Sharing Christ in Three Countries
During the past couple of months, the Lord has given me the opportunity to serve Him in several countries. God has called me to preach the Gospel, and He has allowed me to do so fruitfully no matter where I’ve gone. My most recent evangelical trips have taken me to the Netherlands, Iraq, and in a few days we go to Athens to meet refugees and give them the Gospel, and of course, I continue to serve in my home country of Israel. I would like to share with you a little of what the Lord has been doing in these nations during these evangelistic outreaches.
Speaking and Preaching
I have been to the Netherlands many times in the past eight years. I go primarily as a speaker, as my ministry supporters invite me to speak at various churches and schools. Though I enjoy speaking, the main purpose of my visits is to share the Gospel.
The Netherlands is very secular, with a small evangelical population. Many of the churches I visit are very traditional, meaning that some of the congregants may not be converted – it’s very difficult to know where people stand. Therefore, I have two audiences I’m talking to, believers and unbelievers.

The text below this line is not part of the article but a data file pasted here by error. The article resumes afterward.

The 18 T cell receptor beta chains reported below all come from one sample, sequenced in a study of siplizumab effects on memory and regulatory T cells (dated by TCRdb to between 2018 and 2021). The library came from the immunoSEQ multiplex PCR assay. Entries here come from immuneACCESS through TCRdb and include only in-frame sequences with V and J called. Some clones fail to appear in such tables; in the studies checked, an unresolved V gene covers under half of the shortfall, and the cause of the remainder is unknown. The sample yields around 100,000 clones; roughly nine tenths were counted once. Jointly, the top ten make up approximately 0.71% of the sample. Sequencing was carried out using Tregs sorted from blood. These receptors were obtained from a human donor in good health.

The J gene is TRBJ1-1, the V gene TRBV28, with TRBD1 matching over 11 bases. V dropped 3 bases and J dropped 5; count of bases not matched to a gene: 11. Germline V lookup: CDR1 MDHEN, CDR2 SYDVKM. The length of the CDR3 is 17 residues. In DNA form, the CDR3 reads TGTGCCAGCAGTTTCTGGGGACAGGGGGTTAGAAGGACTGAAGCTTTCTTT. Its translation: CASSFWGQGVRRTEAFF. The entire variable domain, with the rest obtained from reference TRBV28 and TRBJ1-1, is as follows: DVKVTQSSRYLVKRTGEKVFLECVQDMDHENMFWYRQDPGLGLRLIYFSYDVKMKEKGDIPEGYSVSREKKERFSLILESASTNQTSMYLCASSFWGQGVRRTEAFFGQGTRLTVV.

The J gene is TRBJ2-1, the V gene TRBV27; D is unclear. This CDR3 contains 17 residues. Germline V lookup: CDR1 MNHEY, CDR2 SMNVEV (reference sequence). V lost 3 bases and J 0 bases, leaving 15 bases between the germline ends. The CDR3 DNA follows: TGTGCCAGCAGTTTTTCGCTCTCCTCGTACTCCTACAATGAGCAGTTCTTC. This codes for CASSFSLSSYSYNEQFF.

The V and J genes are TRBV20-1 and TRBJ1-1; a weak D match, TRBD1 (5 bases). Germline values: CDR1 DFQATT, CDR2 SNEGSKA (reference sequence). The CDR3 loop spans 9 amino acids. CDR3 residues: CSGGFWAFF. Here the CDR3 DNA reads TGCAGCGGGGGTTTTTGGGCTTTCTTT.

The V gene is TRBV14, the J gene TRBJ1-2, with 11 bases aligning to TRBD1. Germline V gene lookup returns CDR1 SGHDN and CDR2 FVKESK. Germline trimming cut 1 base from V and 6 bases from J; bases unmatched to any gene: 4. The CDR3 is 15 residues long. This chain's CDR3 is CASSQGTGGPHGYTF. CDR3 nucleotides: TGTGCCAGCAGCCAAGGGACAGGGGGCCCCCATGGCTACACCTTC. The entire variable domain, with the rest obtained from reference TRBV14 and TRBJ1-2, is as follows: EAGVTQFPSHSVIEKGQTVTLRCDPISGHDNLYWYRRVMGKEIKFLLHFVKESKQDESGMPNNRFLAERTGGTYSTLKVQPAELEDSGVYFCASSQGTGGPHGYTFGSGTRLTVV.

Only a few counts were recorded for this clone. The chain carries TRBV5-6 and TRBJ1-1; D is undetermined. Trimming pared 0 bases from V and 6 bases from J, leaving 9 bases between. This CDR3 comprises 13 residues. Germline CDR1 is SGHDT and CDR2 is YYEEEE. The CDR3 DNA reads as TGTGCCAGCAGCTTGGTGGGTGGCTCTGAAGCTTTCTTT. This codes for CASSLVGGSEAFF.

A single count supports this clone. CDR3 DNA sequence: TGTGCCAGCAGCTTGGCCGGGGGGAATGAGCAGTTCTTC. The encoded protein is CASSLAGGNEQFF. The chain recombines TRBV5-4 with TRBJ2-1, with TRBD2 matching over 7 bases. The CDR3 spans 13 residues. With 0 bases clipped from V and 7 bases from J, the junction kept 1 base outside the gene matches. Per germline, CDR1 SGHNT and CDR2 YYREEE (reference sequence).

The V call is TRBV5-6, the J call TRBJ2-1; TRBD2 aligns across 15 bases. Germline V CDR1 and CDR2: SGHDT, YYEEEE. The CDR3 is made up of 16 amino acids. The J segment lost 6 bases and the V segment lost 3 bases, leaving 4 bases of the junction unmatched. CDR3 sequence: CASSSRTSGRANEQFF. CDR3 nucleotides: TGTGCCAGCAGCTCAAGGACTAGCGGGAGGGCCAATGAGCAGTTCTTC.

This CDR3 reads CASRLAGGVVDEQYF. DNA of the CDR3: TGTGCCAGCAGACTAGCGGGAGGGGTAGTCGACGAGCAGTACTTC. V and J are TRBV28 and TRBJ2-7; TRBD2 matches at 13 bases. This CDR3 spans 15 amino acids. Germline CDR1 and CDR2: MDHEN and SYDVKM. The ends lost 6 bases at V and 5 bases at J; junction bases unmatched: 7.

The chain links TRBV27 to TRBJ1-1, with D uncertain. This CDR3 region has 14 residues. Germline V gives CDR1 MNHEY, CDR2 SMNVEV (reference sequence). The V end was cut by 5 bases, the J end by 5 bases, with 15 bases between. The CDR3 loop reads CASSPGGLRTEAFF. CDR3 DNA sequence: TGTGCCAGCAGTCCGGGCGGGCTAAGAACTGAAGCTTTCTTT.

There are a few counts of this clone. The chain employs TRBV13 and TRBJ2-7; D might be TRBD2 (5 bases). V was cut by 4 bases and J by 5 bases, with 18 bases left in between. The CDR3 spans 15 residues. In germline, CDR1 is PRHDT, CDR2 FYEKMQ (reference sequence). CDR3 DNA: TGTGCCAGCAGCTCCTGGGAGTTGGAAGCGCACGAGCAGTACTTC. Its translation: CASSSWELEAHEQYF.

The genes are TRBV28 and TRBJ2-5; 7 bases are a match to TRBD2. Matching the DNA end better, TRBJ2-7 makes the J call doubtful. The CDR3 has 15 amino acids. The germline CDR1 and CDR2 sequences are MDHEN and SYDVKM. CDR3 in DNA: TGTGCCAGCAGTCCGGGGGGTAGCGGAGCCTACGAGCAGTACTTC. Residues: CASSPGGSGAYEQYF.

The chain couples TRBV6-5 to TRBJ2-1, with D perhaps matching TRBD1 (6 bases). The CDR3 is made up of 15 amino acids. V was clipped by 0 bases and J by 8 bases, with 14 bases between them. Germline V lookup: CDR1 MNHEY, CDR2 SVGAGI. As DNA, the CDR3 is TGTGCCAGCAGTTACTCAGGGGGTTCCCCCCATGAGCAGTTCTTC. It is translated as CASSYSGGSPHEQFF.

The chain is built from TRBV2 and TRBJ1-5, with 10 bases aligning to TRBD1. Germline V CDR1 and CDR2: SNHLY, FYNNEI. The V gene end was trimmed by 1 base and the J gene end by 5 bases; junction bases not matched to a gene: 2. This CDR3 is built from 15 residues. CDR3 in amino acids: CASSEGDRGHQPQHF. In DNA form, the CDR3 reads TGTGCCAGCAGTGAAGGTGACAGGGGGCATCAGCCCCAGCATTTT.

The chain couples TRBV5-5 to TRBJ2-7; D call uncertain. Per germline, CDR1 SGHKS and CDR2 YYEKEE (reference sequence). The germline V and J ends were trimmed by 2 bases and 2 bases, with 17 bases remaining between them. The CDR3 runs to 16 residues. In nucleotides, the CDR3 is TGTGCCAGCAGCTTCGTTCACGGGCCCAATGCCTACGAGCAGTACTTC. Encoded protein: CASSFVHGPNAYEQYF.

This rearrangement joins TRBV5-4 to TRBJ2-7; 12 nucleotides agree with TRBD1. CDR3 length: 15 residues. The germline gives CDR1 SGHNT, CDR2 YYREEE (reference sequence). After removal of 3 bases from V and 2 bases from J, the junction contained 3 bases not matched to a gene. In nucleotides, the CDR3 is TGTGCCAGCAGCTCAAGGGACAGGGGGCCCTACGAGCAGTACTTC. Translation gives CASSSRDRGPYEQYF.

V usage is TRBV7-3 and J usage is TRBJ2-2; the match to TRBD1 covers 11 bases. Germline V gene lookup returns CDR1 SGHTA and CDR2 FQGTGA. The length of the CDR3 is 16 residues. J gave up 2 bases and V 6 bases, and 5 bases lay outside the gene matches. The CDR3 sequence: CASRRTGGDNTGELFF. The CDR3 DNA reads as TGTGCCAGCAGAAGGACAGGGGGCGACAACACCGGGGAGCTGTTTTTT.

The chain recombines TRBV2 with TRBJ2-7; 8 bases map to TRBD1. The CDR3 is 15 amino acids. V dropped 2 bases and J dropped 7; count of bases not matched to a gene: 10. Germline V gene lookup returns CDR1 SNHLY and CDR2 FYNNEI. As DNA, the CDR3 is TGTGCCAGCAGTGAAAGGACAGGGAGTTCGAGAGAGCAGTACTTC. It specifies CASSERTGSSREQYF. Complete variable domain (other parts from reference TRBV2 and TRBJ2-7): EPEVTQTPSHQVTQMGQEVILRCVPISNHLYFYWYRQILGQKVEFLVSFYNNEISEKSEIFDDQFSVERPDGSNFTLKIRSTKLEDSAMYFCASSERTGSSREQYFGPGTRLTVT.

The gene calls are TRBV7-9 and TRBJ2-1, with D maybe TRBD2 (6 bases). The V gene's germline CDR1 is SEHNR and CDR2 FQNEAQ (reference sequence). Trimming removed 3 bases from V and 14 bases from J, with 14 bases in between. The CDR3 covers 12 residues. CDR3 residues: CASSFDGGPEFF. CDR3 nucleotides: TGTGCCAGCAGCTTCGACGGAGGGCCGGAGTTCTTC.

The most important thing I do with the believers is encourage them to do evangelism. I ask them, “Have representatives from other religions ever come to your door?” Of course they’ll say “yes.” I then ask them if they have ever been to anybody’s door. The answer is “no” because they don’t take the Gospel out of their four walls and don’t think about doing evangelism.
Reaching the Youth
I also had the opportunity to speak to a church group of about 400 young people, the goal being to teach them the Gospel. I really had to drive home to them that though they and/or their parents attend church, it does not mean they are saved. I make clear to them that they have to come to true repentance and accept Jesus as Lord and Saviour. He is not just the God of our fathers, He needs to be our God.
Besides this meeting, I had another wonderful opportunity to share the Gospel with young people at a few Christian schools. Whenever I do this, the teachers are always very happy. Again, I explain the Gospel and repentance, and encourage them to have a personal faith and relationship with the living God.
On the Streets
One day after speaking, I had my driver take me to a crowded street where we handed out lots of Bibles mainly to Muslims, and later on in the day I travelled to De Hag and was able to meet many other people. That day we handed out many New Testaments in Dutch, English, Arabic, and Persian. Among the many people we handed Bibles to, one, a woman, was Palestinian. (There is a large Muslim population in the Netherlands.) A little later, it was a great blessing to be able to speak to people about the Gospel.